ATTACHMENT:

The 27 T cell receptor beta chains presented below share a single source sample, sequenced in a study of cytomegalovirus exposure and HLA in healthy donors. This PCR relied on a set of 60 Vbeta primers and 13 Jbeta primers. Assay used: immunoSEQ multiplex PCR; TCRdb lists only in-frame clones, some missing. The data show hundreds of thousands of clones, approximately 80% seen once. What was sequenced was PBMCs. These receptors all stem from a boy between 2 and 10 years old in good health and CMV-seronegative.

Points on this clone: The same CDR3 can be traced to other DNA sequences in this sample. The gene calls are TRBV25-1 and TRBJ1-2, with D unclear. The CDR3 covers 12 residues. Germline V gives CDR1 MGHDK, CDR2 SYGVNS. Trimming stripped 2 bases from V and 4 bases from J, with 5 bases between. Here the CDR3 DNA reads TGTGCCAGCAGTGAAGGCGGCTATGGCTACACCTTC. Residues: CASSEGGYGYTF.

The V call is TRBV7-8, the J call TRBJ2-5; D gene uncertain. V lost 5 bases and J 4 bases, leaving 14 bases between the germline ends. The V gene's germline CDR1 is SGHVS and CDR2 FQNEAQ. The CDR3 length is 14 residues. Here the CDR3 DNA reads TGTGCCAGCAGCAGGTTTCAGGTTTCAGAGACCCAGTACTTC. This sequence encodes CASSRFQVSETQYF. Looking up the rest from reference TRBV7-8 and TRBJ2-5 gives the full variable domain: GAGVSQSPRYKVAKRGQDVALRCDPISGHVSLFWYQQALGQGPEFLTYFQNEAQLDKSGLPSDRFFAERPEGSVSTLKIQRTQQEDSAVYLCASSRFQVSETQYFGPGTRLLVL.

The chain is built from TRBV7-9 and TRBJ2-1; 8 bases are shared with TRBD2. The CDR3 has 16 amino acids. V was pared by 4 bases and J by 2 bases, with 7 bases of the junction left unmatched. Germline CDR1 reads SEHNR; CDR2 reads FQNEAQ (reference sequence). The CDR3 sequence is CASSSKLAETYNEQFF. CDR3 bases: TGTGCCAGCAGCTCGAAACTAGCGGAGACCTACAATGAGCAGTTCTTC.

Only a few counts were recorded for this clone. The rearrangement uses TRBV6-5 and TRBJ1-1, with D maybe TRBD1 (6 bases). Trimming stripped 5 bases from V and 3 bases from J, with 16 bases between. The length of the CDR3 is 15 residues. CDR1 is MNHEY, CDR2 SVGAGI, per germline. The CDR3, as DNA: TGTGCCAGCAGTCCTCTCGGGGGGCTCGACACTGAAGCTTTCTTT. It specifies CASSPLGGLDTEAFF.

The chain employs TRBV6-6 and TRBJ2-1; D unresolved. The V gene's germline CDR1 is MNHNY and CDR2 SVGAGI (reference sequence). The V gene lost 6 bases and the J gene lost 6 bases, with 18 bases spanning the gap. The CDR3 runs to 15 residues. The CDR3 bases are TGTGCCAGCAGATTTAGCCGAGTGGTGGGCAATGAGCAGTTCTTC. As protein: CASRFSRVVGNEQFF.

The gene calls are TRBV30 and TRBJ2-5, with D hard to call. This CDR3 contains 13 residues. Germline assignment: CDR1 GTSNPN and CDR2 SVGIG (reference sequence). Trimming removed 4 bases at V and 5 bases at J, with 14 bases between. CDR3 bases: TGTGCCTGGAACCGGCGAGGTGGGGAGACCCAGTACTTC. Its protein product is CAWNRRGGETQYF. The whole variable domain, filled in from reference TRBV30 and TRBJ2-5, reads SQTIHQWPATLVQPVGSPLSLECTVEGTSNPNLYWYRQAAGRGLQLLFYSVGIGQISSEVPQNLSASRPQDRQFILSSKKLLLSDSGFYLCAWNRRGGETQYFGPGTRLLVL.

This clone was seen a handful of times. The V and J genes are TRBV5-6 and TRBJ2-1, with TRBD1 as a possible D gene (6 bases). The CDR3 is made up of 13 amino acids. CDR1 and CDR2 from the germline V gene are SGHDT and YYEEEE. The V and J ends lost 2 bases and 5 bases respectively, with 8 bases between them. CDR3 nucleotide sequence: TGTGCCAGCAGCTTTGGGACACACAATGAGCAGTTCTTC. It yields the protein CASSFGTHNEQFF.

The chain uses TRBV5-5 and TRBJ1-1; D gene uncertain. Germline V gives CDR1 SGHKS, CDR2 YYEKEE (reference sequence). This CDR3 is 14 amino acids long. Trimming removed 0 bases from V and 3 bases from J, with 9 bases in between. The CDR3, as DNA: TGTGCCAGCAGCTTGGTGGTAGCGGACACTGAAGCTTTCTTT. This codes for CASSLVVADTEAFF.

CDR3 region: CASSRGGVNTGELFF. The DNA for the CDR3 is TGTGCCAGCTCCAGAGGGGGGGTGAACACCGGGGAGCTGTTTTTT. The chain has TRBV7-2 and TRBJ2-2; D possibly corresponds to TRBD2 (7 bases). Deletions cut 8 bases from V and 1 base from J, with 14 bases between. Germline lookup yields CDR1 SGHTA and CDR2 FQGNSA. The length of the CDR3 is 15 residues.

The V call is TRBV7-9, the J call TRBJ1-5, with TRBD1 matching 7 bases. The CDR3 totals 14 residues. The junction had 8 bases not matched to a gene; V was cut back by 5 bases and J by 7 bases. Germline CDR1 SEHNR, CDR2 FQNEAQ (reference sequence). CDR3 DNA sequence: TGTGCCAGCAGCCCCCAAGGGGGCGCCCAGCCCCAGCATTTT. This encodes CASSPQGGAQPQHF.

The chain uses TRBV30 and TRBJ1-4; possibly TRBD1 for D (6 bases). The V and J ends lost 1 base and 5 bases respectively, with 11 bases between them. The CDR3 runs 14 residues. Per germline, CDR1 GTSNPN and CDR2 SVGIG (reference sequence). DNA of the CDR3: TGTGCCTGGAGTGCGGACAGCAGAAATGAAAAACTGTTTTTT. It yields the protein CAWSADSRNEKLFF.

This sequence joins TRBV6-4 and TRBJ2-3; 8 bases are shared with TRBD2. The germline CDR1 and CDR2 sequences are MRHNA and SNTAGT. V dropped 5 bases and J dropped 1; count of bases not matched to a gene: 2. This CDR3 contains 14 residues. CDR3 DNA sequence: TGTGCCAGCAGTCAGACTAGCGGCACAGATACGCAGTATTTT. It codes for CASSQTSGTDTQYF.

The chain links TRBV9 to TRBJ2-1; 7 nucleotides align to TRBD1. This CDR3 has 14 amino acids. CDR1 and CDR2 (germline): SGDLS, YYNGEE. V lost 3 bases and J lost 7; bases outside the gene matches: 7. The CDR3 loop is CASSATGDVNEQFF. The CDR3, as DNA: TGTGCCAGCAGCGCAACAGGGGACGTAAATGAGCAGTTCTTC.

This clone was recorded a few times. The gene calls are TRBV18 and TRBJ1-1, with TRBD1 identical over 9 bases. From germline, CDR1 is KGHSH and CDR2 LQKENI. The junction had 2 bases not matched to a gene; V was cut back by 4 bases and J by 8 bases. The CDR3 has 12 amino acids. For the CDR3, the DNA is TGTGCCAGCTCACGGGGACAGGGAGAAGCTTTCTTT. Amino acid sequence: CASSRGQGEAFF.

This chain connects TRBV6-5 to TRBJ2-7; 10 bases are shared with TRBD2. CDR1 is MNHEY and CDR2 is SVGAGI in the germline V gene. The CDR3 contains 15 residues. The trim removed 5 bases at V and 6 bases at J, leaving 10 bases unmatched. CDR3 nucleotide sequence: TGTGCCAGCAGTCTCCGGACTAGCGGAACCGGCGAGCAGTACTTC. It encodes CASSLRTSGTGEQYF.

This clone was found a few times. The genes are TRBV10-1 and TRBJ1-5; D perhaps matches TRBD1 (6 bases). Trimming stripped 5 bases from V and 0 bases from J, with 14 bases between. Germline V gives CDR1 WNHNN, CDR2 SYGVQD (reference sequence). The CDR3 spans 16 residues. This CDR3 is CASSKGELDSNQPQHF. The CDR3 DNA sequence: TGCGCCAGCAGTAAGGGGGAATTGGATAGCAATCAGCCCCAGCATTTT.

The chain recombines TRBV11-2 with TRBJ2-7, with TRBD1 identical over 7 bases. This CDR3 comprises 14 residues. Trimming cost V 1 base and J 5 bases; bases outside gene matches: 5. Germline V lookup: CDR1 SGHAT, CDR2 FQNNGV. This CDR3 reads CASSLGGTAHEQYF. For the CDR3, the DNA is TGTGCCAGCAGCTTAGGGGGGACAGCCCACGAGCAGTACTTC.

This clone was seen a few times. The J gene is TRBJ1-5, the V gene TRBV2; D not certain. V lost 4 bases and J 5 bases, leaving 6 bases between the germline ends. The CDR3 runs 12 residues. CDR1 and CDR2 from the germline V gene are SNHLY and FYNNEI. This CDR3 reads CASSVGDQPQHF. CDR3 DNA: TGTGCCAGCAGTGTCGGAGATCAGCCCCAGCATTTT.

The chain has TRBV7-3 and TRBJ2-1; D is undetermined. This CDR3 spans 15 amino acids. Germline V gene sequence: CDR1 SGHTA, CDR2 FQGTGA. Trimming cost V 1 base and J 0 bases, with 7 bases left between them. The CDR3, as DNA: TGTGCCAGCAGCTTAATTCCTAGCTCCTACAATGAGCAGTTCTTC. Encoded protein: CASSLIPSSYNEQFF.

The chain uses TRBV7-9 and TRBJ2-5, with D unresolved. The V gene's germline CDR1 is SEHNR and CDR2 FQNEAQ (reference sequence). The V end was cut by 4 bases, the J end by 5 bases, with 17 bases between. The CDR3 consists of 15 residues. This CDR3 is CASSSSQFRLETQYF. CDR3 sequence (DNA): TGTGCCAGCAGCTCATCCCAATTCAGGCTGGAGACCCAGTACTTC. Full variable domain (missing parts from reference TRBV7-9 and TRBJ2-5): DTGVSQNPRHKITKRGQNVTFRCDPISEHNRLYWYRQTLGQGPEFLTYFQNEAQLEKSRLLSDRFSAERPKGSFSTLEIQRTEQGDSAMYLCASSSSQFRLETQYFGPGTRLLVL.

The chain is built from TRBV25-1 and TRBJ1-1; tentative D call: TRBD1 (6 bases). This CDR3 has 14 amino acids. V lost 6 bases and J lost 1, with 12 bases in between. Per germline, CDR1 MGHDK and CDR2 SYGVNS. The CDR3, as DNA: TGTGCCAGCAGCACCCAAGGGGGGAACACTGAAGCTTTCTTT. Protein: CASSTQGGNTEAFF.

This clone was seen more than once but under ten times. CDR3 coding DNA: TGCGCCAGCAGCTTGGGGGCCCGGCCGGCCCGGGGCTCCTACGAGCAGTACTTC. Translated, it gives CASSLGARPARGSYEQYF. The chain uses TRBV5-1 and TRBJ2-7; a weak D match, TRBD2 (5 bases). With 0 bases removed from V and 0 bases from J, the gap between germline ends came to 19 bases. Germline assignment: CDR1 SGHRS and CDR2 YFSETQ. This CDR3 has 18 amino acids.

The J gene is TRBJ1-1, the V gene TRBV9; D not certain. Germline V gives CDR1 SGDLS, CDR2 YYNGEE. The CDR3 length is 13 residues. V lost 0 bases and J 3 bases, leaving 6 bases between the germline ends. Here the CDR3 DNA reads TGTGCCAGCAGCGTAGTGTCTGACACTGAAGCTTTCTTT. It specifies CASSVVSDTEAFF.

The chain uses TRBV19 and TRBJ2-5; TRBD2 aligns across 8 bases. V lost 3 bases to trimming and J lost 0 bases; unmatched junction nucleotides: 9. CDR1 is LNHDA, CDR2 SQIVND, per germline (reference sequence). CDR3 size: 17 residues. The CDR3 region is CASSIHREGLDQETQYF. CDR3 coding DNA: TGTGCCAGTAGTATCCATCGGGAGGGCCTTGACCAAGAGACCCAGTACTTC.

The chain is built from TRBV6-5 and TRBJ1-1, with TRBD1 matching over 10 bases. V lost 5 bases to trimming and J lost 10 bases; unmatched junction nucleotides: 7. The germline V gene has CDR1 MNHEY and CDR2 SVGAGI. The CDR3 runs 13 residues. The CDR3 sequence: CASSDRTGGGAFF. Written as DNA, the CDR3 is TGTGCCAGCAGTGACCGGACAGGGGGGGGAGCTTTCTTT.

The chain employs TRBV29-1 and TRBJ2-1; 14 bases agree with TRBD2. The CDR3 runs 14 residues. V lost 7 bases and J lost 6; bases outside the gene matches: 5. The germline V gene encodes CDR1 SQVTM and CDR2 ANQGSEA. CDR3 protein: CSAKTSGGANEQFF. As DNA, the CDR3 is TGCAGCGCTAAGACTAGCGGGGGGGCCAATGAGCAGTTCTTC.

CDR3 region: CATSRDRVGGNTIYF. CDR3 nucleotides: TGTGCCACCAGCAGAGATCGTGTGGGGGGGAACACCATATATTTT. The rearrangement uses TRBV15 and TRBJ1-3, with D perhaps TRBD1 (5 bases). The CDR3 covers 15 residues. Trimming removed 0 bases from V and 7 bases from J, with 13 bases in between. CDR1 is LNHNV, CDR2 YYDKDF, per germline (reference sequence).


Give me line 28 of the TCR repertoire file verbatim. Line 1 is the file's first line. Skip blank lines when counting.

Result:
CDR3 region: CATSRDRVGGNTIYF. CDR3 nucleotides: TGTGCCACCAGCAGAGATCGTGTGGGGGGGAACACCATATATTTT. The rearrangement uses TRBV15 and TRBJ1-3, with D perhaps TRBD1 (5 bases). The CDR3 covers 15 residues. Trimming removed 0 bases from V and 7 bases from J, with 13 bases in between. CDR1 is LNHNV, CDR2 YYDKDF, per germline (reference sequence).